It's been almost four years since I've posted to this list. I wanted to have fun (that means gardening) for the first two years after Dad died, since his LBD took about a year out of my life. During those two years, I continued to research coconut (and MCT oils) but on a lower key. Then about two years ago I got arthritis, and have been researching herbal approaches to arthritis. During this time, I have been systematically collecting research papers on other aspects of herbalism, such as for Parkinson's. In the last two years, I'm still collecting papers on fatty acids, but I'm not really reading them.
This post will concentrate on what I have learned since then. My second post will reply to Beachdaisy and labeckett
Since I stopped posting, my low key efforts from 4-2 years ago have been focused on:
1) Which is better: MCT or Coconut oils, in regards to generating ketone bodies?
I focused on two sub questions related to #1.
1A. I studied issues related to Fatty Acid Transport from the gut into cells: This involves:
1A1. "Fatty Acid Transporters" (these are membrane bound proteins which import fatty acids from the digestive tract into the body, and from the blood (and lymph) into cells
1A2. "Lipoproteins" (these are "sponges" which carry fats, phospholipids, fatty acids, and cholesterol in the blood and lymph [the lipoprotein complex "HDL" is sometimes called 'good cholesterol' and the lipoprotein complex "LDL" is sometimes called 'bad cholesterol).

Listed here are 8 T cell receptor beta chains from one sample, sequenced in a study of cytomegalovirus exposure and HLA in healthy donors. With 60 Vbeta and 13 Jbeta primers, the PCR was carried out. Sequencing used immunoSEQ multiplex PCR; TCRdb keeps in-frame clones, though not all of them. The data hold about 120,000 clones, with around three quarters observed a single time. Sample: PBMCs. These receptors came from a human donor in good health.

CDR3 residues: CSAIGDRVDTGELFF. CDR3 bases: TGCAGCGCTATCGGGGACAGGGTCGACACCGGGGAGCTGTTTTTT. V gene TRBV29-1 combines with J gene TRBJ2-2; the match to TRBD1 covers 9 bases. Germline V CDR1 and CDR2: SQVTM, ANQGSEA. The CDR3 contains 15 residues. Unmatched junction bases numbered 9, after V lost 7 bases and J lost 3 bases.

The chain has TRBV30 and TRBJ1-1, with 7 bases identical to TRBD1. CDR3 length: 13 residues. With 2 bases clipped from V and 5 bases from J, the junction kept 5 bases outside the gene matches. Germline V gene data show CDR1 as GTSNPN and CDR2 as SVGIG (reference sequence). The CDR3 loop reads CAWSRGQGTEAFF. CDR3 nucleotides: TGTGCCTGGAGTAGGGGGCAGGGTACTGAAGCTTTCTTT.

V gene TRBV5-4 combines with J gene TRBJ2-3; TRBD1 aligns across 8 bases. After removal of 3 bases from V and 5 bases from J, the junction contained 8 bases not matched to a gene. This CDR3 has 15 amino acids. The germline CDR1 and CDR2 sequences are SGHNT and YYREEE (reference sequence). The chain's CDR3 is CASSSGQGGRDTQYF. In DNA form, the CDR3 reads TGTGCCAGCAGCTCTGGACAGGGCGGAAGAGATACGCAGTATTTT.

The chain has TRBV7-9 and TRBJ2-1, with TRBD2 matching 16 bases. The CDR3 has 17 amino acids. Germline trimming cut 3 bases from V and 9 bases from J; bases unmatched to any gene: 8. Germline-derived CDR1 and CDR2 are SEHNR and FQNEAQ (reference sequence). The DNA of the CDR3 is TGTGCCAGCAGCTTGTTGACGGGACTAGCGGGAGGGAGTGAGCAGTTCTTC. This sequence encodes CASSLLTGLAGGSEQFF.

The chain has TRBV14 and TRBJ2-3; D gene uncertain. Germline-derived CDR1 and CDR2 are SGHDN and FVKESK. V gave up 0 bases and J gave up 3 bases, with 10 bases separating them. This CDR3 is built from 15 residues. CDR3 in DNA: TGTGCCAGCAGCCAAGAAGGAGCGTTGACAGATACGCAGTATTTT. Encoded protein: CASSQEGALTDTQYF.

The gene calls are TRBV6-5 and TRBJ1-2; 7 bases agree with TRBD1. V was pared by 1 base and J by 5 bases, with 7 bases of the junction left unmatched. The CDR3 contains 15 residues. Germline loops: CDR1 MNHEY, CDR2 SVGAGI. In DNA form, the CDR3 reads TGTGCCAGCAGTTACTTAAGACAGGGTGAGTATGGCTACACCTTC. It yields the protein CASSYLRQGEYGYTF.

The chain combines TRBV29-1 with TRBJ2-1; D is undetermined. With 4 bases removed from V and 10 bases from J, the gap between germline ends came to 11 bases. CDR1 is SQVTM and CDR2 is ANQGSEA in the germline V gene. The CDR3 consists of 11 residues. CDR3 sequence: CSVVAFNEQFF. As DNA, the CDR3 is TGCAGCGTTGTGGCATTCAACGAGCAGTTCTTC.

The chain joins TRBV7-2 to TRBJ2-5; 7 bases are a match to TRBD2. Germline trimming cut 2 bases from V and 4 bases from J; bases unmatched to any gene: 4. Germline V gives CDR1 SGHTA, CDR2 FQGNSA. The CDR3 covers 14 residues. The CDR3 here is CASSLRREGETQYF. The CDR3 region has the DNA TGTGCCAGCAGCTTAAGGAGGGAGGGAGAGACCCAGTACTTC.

1A3. "Fatty Acid Binding Proteins" (these are "sponges" which store and transport fatty acids inside cells [while "Lipoproteins" are outside cells]).
1A4. "Carnitine" and "Fatty Acid Carnitine Transporters" (which transport fatty acids from the cytoplasm of the cell, into the mitochondria, where they are burned for energy).
Why bother with 1A? Because there are some claims in the MCT literature that the Fatty Acids in MCT Oils can bypass the normal fatty acid transport pathways. Why is this important? Because many people with LBD have eating problems (dysphagia) and are beginning to starve; the regulation of general health is beginning to fail, and this implies that the normal fatty acid transport pathways are likely to fail.
I wanted to know: If MCT fatty acids can bypass normal transport, is this also true for Coconut Oil (especially for "Lauric Acid", which makes up about 50% Coconut Oil). After two years, I still don't know to what degree Lauric Acid bypasses normal transport
My impression is that Coconut Oil may have greater dependence on Carnitine than does MCT Oil. It may be wise to supplement Coconut Oil with Carnitine (widely available at health stores).
1B. To what degree do MCT or Coconut Fatty Acids generate ketone bodies in the endothelial cells which line the inside of the gut?